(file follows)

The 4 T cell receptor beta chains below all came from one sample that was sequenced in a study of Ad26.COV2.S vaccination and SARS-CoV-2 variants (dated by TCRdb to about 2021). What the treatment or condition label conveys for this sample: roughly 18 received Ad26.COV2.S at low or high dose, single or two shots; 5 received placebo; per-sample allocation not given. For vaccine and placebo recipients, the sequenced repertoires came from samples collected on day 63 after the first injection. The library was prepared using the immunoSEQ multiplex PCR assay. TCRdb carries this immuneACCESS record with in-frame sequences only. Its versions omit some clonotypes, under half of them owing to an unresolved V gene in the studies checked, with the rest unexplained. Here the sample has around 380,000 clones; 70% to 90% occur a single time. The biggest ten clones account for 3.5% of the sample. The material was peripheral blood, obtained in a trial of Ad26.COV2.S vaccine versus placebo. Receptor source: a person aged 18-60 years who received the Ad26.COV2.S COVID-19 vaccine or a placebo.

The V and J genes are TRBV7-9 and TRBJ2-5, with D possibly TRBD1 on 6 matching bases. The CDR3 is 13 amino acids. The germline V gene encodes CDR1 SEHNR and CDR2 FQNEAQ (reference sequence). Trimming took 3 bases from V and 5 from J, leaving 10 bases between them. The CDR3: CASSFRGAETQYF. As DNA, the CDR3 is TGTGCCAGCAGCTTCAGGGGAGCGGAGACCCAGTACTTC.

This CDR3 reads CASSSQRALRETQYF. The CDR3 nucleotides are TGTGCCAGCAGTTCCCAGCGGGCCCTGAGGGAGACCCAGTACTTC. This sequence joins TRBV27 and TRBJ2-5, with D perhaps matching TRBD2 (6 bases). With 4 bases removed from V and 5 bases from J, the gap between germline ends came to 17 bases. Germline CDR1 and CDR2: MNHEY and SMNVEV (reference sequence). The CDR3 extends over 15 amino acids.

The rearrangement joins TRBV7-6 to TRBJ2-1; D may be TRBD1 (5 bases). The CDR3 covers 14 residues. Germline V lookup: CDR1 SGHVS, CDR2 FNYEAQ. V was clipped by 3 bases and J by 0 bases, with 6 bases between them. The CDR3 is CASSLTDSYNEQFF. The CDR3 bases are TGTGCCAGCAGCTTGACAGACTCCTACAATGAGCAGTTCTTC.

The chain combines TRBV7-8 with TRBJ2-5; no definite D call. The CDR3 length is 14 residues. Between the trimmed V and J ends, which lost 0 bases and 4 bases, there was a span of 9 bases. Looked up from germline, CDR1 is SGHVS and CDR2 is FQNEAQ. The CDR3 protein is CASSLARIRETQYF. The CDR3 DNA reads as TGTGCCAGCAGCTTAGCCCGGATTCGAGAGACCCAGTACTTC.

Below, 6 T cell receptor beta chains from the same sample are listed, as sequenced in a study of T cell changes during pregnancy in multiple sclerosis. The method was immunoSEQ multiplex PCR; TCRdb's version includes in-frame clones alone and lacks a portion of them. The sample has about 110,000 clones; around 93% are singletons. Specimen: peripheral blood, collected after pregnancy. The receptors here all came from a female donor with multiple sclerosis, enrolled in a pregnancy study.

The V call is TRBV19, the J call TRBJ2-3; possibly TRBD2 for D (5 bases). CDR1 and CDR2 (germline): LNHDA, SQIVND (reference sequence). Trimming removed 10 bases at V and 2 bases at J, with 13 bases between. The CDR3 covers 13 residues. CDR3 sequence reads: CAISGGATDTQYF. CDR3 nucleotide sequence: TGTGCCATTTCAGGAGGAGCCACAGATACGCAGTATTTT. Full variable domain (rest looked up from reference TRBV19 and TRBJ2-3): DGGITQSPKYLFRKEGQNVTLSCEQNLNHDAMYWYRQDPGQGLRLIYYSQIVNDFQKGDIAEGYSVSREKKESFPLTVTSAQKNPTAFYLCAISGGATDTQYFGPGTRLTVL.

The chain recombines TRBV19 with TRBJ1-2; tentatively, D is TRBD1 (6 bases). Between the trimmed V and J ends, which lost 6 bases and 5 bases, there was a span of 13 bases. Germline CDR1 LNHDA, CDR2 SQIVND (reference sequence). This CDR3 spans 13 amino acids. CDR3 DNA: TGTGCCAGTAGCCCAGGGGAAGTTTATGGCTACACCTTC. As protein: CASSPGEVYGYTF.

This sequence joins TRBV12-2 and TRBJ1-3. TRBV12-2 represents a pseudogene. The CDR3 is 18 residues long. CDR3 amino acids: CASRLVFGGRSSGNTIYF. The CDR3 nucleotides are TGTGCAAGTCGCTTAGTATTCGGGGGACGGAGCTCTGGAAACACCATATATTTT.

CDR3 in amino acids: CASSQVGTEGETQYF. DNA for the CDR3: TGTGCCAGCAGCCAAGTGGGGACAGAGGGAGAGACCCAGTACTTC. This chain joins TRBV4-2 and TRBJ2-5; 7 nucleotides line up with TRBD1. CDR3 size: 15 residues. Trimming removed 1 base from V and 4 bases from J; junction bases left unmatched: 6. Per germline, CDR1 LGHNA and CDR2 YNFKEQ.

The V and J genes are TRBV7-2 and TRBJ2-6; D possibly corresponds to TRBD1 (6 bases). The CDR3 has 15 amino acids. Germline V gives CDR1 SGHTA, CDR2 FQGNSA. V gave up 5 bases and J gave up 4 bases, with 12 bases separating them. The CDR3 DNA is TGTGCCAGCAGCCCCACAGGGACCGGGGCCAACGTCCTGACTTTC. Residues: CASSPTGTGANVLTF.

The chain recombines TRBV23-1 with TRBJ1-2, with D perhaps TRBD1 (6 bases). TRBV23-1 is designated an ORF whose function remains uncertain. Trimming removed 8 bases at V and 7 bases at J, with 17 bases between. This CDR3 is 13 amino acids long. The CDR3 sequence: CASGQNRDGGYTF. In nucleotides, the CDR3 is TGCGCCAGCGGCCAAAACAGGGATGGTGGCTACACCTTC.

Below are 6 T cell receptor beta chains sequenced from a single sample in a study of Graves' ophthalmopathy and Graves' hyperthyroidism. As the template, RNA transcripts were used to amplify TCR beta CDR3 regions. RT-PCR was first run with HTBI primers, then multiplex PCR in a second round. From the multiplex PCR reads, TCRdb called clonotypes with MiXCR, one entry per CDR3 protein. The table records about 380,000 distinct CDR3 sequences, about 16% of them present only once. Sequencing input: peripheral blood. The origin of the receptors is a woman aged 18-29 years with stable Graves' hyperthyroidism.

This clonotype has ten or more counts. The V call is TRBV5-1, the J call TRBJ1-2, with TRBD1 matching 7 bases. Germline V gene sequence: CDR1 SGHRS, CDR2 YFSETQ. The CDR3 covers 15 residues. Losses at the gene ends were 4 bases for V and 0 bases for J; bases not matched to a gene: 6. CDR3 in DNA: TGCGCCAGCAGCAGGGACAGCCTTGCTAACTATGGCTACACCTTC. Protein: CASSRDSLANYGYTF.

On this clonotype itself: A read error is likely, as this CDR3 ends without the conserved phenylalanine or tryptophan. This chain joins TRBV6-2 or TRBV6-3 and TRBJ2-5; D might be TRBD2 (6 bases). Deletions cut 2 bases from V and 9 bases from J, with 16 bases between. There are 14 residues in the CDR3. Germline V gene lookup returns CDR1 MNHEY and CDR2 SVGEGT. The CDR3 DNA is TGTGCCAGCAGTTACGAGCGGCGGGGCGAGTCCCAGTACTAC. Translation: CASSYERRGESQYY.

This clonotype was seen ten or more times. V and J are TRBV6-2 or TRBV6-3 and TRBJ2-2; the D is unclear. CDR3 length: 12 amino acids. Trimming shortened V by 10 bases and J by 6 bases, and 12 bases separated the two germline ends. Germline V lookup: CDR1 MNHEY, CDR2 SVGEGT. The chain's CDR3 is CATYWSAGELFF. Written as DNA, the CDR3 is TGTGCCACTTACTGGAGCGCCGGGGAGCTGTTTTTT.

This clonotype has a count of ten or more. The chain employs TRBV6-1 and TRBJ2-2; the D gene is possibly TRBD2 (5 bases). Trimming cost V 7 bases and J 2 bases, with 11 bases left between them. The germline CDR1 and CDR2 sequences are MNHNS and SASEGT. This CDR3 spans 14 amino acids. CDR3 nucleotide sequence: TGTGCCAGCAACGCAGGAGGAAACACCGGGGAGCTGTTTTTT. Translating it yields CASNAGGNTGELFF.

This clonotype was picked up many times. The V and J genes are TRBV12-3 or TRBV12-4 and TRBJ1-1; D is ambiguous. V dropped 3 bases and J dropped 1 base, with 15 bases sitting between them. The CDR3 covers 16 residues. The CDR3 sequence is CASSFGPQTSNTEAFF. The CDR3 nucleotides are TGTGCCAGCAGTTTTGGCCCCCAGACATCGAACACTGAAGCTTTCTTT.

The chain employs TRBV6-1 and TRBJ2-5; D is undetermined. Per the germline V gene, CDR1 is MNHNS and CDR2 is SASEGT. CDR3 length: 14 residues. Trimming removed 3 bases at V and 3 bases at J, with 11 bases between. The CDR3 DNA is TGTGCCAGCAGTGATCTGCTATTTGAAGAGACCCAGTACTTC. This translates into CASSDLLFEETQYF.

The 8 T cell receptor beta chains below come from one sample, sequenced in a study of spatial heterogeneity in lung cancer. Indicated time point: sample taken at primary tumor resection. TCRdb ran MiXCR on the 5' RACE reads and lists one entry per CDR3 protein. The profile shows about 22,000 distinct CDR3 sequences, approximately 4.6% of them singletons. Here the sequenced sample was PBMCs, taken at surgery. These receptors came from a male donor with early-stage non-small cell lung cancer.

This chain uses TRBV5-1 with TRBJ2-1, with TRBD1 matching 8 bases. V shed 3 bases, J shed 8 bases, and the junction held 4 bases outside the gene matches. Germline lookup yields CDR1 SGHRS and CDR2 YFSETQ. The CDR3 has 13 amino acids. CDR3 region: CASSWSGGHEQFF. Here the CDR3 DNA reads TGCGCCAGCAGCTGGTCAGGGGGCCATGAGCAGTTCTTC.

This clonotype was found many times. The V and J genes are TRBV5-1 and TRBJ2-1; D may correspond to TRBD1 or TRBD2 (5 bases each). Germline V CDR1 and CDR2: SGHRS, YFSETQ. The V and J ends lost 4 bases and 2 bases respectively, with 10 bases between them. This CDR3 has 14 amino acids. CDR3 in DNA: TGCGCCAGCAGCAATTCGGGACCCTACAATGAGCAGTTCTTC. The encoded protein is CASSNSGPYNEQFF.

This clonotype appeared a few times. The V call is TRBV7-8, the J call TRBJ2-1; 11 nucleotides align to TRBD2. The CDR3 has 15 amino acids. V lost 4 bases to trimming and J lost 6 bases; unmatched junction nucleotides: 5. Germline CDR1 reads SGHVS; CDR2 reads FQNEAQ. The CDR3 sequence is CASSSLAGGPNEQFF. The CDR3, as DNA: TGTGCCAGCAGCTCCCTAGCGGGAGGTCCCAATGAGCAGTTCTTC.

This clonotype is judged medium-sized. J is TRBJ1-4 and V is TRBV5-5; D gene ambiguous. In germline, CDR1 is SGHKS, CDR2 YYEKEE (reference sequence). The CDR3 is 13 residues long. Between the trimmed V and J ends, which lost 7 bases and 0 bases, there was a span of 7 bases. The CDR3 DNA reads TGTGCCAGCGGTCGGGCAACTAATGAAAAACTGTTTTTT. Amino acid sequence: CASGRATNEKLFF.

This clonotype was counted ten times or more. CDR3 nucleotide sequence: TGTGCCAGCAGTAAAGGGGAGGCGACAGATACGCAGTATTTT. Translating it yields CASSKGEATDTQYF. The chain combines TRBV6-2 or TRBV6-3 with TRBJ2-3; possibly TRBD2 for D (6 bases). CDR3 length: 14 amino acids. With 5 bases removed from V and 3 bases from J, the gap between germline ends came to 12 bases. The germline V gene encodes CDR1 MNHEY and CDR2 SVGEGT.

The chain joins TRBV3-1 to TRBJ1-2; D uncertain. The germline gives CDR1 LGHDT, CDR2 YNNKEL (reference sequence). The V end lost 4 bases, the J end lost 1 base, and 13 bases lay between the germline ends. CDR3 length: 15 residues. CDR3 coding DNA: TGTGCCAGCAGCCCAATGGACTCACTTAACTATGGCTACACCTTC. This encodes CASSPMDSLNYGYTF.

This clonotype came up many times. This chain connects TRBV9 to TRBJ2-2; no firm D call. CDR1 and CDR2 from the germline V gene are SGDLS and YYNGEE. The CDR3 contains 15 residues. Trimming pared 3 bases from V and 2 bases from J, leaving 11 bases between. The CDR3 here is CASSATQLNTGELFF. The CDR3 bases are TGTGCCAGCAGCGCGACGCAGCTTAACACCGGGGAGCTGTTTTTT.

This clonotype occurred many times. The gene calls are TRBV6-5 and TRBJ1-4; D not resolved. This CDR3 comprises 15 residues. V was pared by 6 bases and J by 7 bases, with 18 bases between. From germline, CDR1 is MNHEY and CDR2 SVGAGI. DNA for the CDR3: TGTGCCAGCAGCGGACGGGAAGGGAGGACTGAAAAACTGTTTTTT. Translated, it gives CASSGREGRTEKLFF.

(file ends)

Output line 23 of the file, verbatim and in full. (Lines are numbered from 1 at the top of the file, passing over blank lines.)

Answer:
This clonotype appeared a few times. The V call is TRBV7-8, the J call TRBJ2-1; 11 nucleotides align to TRBD2. The CDR3 has 15 amino acids. V lost 4 bases to trimming and J lost 6 bases; unmatched junction nucleotides: 5. Germline CDR1 reads SGHVS; CDR2 reads FQNEAQ. The CDR3 sequence is CASSSLAGGPNEQFF. The CDR3, as DNA: TGTGCCAGCAGCTCCCTAGCGGGAGGTCCCAATGAGCAGTTCTTC.